You'll see many of Shutterstock's images, vectors, and footage marked as "Editorial Use Only." These content items are not cleared for commercial use, but are instead created for use in news media and other non-commercial purposes (learn about how editorial images can be used).
What makes content "editorial?"
Editorial content is any item that we don't have legal release to license for commercial purposes. The following characteristics might qualify Shutterstock content as editorial:
- It portrays a celebrity. Celebrity images will almost always be Editorial Use Only (like this one).
- It portrays a person without a consent form. If an image was taken of a city street, it will likely include lots of people. In this case, the photographer probably did not have each person sign a consent form, meaning that image can't be used for commercial purposes (here's an example).
- It portrays a trademarked logo or service mark. Any time a clear company logo (or something similar) is displayed, content item will likely be editorial use only. For example, an image of a sidewalk showing an Adidas store and logo (like this one).
- It portrays something else that is trademarked. Many buildings, venues, and locations are trademarked. The Empire State Building, for example, is trademarked, which means that images focused on it can't be used commercially (like this one).
- It was taken on private or trademarked property. Some concert venues and other locations are private/trademarked, so content items shot there will fall into the editorial category (like this one).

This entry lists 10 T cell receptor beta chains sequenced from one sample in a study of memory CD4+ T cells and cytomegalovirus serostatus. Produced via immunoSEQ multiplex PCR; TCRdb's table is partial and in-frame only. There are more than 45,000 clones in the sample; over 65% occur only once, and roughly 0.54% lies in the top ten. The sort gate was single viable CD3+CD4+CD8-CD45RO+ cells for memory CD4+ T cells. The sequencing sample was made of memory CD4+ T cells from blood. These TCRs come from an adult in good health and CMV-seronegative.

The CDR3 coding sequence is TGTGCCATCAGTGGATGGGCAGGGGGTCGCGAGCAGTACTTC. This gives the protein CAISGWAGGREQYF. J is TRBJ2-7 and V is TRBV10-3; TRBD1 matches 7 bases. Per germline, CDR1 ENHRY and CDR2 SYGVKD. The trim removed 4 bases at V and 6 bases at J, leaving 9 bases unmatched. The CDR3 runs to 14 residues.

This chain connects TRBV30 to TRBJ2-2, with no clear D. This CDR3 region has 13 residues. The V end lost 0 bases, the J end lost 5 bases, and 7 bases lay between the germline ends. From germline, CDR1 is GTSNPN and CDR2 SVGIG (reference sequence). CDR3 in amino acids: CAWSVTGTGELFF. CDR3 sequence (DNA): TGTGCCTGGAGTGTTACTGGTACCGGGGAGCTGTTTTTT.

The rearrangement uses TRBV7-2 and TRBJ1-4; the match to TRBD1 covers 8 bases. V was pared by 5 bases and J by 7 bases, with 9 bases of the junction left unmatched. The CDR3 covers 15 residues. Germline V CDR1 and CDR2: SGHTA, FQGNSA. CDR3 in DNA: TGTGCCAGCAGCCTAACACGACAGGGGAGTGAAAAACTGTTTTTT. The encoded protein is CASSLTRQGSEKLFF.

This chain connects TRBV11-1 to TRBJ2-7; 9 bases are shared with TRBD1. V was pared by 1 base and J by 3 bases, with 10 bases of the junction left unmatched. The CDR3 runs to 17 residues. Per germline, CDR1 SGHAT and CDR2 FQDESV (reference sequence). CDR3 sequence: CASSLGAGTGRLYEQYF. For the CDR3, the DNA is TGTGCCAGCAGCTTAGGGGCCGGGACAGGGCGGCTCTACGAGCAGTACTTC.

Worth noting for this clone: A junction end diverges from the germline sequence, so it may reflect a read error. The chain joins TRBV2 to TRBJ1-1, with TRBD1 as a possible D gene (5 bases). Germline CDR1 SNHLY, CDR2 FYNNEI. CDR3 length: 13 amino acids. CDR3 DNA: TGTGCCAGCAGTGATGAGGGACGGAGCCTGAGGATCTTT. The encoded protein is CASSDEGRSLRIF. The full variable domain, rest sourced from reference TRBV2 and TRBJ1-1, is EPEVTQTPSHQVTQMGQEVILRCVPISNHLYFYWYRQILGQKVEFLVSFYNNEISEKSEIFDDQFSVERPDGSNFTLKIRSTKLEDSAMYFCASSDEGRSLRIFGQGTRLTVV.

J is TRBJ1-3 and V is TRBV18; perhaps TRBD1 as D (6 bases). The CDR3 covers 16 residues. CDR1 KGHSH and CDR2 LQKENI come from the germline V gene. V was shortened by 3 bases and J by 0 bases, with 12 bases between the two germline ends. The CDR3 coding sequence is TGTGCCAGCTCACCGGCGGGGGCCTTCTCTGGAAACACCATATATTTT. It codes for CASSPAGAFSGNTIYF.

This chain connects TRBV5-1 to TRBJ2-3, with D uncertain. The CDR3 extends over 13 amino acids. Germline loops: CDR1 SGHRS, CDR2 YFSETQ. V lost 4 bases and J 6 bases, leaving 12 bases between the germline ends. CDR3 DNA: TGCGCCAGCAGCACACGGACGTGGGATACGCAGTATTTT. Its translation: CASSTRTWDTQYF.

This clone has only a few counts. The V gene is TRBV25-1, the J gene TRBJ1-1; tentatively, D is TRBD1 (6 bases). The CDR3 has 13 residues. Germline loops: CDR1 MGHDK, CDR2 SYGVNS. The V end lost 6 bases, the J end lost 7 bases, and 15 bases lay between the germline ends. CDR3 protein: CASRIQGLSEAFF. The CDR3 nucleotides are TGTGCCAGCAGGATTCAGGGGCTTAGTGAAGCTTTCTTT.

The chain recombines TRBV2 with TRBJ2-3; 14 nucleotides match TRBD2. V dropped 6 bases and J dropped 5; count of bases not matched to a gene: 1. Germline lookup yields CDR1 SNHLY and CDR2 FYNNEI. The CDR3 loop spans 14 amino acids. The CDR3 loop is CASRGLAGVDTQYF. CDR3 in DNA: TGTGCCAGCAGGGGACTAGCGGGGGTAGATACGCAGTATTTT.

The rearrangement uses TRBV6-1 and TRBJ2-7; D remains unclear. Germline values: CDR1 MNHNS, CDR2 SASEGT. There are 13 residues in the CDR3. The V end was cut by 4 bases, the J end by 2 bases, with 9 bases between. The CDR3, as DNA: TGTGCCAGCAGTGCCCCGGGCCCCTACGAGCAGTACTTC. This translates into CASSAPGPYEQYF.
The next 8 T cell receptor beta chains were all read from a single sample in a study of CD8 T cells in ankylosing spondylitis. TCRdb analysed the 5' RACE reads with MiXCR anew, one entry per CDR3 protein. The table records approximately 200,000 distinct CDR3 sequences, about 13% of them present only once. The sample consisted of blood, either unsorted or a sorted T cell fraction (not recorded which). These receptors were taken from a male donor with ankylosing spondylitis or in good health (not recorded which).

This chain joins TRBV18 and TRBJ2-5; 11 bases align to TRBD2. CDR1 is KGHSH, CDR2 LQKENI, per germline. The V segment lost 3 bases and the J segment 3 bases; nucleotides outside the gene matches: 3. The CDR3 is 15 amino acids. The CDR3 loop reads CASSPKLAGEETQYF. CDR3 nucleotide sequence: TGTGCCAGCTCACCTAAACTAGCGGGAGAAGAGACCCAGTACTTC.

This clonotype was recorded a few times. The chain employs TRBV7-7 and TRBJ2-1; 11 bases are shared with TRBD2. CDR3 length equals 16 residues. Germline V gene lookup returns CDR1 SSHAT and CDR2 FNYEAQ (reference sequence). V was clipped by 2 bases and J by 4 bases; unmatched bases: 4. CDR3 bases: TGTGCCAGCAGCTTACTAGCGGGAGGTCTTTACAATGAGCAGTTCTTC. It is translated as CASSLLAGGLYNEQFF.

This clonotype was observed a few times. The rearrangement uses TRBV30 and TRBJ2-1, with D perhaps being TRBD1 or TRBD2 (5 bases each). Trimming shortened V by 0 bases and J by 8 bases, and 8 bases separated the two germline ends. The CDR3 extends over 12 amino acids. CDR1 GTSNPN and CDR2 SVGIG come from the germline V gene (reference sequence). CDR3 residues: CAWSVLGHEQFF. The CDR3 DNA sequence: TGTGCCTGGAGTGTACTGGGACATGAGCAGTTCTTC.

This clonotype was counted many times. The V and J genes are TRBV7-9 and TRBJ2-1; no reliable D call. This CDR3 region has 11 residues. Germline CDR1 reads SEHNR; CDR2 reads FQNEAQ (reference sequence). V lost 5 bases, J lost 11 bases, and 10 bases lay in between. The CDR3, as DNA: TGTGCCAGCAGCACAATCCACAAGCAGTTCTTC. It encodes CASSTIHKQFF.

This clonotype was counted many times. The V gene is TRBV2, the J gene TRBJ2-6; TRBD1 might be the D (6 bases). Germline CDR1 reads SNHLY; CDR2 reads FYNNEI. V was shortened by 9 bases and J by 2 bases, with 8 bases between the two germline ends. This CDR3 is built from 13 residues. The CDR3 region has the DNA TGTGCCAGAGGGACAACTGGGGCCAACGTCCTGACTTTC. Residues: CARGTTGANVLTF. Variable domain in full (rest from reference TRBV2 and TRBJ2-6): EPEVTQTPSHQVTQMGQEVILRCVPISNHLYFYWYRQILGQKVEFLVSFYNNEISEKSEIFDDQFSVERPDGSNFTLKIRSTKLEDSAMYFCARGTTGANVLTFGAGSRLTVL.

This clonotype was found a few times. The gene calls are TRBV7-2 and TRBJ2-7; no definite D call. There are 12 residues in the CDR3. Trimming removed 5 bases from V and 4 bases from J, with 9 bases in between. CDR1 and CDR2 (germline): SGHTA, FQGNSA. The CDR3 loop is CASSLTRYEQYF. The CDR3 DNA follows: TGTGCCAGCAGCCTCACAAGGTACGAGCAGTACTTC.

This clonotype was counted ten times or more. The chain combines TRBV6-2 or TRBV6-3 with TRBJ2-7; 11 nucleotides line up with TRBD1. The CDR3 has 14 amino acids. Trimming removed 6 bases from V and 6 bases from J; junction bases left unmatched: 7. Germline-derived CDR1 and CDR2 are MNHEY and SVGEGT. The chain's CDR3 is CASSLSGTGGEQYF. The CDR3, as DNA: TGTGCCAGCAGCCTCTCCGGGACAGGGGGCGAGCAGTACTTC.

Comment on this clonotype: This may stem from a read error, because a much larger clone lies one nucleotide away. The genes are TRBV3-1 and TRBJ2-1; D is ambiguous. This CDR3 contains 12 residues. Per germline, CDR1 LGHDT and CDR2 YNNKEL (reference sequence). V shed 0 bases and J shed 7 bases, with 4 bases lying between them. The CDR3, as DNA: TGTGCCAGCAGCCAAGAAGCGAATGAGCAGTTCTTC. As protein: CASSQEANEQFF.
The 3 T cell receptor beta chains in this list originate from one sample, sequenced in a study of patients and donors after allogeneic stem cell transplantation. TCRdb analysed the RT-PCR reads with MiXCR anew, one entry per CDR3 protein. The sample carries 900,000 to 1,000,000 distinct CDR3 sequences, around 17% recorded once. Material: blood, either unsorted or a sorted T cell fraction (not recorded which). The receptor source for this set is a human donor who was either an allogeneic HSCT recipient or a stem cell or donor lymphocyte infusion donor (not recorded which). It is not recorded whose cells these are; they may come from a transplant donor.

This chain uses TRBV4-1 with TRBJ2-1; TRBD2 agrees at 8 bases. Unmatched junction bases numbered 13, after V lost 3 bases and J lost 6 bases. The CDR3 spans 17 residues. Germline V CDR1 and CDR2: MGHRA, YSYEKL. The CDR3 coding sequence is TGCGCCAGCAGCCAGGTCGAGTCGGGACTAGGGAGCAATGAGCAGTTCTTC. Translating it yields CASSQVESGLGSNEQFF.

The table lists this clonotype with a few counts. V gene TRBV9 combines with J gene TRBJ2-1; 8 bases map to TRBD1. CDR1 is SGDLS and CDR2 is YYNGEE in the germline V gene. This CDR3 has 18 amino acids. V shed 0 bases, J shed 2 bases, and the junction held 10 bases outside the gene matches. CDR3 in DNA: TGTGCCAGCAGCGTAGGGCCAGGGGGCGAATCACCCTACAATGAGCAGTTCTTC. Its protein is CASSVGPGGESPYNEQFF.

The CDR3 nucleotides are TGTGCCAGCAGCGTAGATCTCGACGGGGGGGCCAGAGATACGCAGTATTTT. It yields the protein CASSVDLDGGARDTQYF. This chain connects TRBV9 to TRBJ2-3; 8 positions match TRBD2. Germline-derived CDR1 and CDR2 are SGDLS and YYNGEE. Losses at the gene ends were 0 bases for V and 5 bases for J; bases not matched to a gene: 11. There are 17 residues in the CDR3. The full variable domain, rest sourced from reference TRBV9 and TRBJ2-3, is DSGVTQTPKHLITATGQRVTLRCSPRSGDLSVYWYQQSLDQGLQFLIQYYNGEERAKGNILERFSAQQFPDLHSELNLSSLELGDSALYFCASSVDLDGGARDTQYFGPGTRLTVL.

- This list is not exhaustive. There may be other reasons a content item qualifies as editorial. If an item is marked as Editorial Use Only, it means our review team identified some kind of legal reason it identify it as such.
What is "commercial use?"
Commercial use is any kind of promotion/advertising for a product or service that generates revenue. The use can be direct or indirect. Direct use could be in an advertisement for a product. Indirect use could be a social media post on a business page that promotes a holiday without specifically selling or promoting the business. Neither of these uses would be permitted if the image is marked as "Editorial Use Only."
Are there ways to use editorial images commercially?
A photo of Madonna available on Shutterstock will be marked as Editorial Use Only. To use such a photo commercially, you'd need to obtain separate permission from Madonna or her legal representative. Shutterstock is not part of this process; you'd need to obtain and retain proof of this special permission.
How can I use editorial content?
We have a page dedicated to how editorial content can be used.